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Radiated Sound from Oceanic Breaking Waves

This was my PhD research, conducted under co-supervisors Dr. R. Lynn Kirlin and Dr. David M. Farmer at the University of Victoria, BC, Canada.


ABSTRACT

An acoustic array was deployed in the nearsurface layer in Saanich Inlet, B.C., to image breaking waves using only the naturally occurring acoustical radiation from the breaking region over the band [160 Hz, 2000 Hz]. The 15-element array was configured as a horizontal cross with an 8 m aperture, bottom-moored, and positioned nominally 3 m beneath the surface.

Due to sensor sparseness, the array PSF at any particular frequency was badly contaminated by grating lobes. A novel broadband scheme was devised to combine information at multiple independent frequencies to yield unambiguous images with resolution of about 0.2 m at the sea surface.

The broadband scheme assumed space-time separability in the source mutual spectral density. This is only considered valid for breaking waves above about 400 Hz. Nonstationarity and time-bandwidth constraints yielded at most six independent frequency bands within the system passband.

A parametric image analysis showed that the images align closely with the wind and can be observed moving downwind with a speed about two-thirds the phase speed of the dominant component of the wind waves.

Absolute power levels were found to be consistent with previously published results. The absolute power levels were parameterized by $S_0 e^{20+\lambda(f)}$ where $S_0$ = 1 $\mu$Pa$^2$/Hz and $\lambda(f)$ is well-described by a simple first order relation $\lambda = b_0 + b_1 \ln f$, where $b_0$ varied depending on the size of the wave but $b_1$ appeared to be a more universal constant estimated at $-4.55 \pm 0.47$.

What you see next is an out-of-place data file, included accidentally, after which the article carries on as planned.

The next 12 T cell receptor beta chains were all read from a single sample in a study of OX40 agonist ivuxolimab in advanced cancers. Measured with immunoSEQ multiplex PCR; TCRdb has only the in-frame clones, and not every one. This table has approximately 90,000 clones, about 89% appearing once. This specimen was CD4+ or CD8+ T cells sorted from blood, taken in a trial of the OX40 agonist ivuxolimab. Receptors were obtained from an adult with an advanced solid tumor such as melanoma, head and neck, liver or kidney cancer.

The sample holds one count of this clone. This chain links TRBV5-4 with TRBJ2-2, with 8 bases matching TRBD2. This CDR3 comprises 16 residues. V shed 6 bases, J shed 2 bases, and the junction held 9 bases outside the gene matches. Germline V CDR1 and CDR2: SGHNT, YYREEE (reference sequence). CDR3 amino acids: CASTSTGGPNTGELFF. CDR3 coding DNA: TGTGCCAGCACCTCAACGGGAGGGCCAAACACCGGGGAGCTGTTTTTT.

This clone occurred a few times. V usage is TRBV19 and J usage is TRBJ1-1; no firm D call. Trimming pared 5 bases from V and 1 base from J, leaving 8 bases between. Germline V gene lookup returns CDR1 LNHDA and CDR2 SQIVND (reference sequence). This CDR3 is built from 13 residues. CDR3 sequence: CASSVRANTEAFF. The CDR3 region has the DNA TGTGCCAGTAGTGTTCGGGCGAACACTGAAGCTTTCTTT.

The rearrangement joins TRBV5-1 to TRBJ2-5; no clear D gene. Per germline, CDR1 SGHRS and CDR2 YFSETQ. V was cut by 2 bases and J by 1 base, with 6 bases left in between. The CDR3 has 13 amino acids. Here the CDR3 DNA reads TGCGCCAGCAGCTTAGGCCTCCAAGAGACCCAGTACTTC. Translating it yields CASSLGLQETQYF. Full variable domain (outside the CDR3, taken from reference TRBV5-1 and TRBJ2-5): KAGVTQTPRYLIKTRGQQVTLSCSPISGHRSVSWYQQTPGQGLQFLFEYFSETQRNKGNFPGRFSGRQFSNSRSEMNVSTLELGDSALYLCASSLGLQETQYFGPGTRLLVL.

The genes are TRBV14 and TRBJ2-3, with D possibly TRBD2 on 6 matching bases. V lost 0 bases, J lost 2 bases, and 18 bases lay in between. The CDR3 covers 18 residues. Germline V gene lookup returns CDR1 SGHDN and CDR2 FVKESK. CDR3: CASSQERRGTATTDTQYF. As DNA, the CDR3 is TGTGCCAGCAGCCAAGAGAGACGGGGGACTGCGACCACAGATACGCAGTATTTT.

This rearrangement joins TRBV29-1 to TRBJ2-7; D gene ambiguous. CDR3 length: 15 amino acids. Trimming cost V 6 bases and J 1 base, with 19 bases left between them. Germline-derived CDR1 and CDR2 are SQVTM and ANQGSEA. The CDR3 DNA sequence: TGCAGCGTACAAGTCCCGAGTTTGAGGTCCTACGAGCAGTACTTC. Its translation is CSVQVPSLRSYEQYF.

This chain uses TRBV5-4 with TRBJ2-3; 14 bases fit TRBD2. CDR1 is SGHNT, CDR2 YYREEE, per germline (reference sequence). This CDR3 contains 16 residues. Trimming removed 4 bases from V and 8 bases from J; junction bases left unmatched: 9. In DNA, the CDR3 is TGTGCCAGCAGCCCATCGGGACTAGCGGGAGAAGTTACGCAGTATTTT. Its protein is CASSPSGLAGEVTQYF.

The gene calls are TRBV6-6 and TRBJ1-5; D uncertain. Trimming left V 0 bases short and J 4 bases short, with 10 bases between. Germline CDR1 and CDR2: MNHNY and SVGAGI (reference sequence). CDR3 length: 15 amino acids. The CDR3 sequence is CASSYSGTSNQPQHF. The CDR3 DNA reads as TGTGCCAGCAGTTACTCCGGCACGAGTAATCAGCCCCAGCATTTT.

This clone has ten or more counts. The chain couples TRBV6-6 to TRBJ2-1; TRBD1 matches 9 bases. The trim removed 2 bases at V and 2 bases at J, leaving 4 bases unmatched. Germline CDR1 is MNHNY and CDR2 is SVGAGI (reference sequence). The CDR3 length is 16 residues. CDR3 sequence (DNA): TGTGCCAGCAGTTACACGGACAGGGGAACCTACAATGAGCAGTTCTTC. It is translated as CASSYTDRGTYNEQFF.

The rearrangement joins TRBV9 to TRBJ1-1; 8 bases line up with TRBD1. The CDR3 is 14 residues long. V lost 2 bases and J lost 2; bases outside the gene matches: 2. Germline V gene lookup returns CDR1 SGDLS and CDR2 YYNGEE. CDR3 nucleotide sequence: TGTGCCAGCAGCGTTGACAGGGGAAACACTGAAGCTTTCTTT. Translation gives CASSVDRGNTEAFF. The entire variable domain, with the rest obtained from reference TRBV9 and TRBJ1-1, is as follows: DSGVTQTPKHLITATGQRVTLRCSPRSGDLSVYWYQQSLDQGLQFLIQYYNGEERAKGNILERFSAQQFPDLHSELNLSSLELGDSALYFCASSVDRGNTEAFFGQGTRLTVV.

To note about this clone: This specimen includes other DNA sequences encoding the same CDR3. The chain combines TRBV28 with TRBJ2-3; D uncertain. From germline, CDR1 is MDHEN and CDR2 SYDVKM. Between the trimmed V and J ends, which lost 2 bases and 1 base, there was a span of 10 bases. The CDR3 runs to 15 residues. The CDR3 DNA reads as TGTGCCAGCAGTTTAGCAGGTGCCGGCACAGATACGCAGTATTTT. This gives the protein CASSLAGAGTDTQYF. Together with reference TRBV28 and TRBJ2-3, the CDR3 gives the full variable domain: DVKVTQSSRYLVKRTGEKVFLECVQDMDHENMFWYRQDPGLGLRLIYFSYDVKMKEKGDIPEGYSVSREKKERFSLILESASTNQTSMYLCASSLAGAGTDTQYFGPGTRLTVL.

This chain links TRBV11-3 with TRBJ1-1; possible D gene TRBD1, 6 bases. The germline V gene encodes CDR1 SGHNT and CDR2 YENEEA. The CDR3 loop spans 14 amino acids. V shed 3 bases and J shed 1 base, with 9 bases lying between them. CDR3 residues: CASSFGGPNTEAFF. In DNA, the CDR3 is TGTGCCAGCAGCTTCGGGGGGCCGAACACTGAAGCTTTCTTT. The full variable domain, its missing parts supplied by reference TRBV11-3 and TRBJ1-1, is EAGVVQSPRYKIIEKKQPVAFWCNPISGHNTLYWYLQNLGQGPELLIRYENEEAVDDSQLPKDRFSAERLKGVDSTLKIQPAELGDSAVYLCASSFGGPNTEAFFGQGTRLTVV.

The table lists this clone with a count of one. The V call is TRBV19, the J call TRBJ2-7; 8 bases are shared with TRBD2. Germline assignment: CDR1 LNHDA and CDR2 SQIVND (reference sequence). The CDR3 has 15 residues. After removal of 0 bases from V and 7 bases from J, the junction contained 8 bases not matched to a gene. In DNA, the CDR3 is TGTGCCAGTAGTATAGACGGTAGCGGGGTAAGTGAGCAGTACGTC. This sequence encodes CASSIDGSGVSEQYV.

The source mechanism for frequencies below about 400 Hz was modeled two ways: (1) as a point source (which would follow if an acoustically compact "collective oscillation" region had formed), and (2) as due to off-peak spectral contributions from bubbles resonant at 400 Hz. Neither model achieved a satisfactory fit to the observed data. This seems to imply that the mechanism below about 400 Hz was acoustically extended and radiating as energetically as any resonant bubbles.


References:

  • Broadband Acoustical Superresolution Imaging of Breaking Ocean Waves , University of Victoria, BC, Canada, 1997. Here's the electronic version.
  • Andrew, Farmer and Kirlin, "Broadband Acoustical Imaging of Breaking Ocean Waves", 133rd Meeting of the Acoustical Society of America, State College, PA, June 1997.
  • Andrew, "Radiated Autospectra over [160 Hz, 2000 Hz] of Individual Breaking Ocean Waves", Acoustics Week in Canada 99, Victoria, BC, November 1999 (Also in the Canadian Journal of Acoustics Need the reference!). You can download the MSWord document, or the postscript version of page 1 or page 2. (I couldn't successfully merge the two pages. Sorry.)
  • Andrew and Kirlin, "A Maximum-Likelihood Imager for a Class of Separable Extended Space-Time Objects", IEEE Signal Processing, May 2000. (Or something like that).
  • Andrew, Farmer and Kirlin, "Broadband Acoustical Imaging of Breaking Ocean Waves", submitted to the J. Acoust. Soc. Am.